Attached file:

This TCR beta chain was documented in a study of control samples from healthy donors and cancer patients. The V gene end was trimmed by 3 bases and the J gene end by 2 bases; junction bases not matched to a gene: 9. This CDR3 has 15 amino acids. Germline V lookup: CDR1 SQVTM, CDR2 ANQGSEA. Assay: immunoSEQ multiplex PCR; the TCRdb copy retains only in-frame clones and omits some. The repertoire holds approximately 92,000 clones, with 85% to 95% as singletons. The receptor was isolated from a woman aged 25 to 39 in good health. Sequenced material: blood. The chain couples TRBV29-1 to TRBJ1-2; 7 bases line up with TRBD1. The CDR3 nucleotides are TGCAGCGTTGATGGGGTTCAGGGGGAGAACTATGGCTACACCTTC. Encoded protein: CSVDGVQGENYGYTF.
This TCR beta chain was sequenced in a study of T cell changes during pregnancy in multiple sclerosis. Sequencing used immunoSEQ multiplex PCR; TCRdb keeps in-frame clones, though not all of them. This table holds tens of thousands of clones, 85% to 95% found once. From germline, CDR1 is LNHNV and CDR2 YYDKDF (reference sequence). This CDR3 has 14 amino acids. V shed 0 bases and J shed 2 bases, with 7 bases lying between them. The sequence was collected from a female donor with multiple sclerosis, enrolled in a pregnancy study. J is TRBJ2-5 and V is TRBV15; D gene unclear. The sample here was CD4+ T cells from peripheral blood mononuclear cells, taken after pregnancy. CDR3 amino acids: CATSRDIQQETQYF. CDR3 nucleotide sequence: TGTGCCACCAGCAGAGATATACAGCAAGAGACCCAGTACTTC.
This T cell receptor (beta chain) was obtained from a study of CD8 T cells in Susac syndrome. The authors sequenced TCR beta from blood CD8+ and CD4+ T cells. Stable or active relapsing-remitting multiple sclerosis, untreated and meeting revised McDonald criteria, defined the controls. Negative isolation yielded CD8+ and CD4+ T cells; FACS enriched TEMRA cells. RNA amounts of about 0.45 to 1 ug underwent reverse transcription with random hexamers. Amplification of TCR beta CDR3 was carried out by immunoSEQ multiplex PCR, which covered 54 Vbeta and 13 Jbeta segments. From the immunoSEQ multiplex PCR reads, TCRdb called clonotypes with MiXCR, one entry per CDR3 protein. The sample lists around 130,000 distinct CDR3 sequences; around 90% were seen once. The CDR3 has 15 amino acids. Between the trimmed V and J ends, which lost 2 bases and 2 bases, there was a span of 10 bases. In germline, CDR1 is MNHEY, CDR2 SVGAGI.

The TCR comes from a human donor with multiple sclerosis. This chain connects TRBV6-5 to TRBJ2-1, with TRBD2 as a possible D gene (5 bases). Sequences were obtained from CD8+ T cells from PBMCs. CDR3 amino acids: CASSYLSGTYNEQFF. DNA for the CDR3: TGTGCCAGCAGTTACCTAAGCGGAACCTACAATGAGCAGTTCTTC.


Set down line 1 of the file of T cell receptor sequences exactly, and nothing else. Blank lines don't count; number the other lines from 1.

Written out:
This TCR beta chain was documented in a study of control samples from healthy donors and cancer patients. The V gene end was trimmed by 3 bases and the J gene end by 2 bases; junction bases not matched to a gene: 9. This CDR3 has 15 amino acids. Germline V lookup: CDR1 SQVTM, CDR2 ANQGSEA. Assay: immunoSEQ multiplex PCR; the TCRdb copy retains only in-frame clones and omits some. The repertoire holds approximately 92,000 clones, with 85% to 95% as singletons. The receptor was isolated from a woman aged 25 to 39 in good health. Sequenced material: blood. The chain couples TRBV29-1 to TRBJ1-2; 7 bases line up with TRBD1. The CDR3 nucleotides are TGCAGCGTTGATGGGGTTCAGGGGGAGAACTATGGCTACACCTTC. Encoded protein: CSVDGVQGENYGYTF.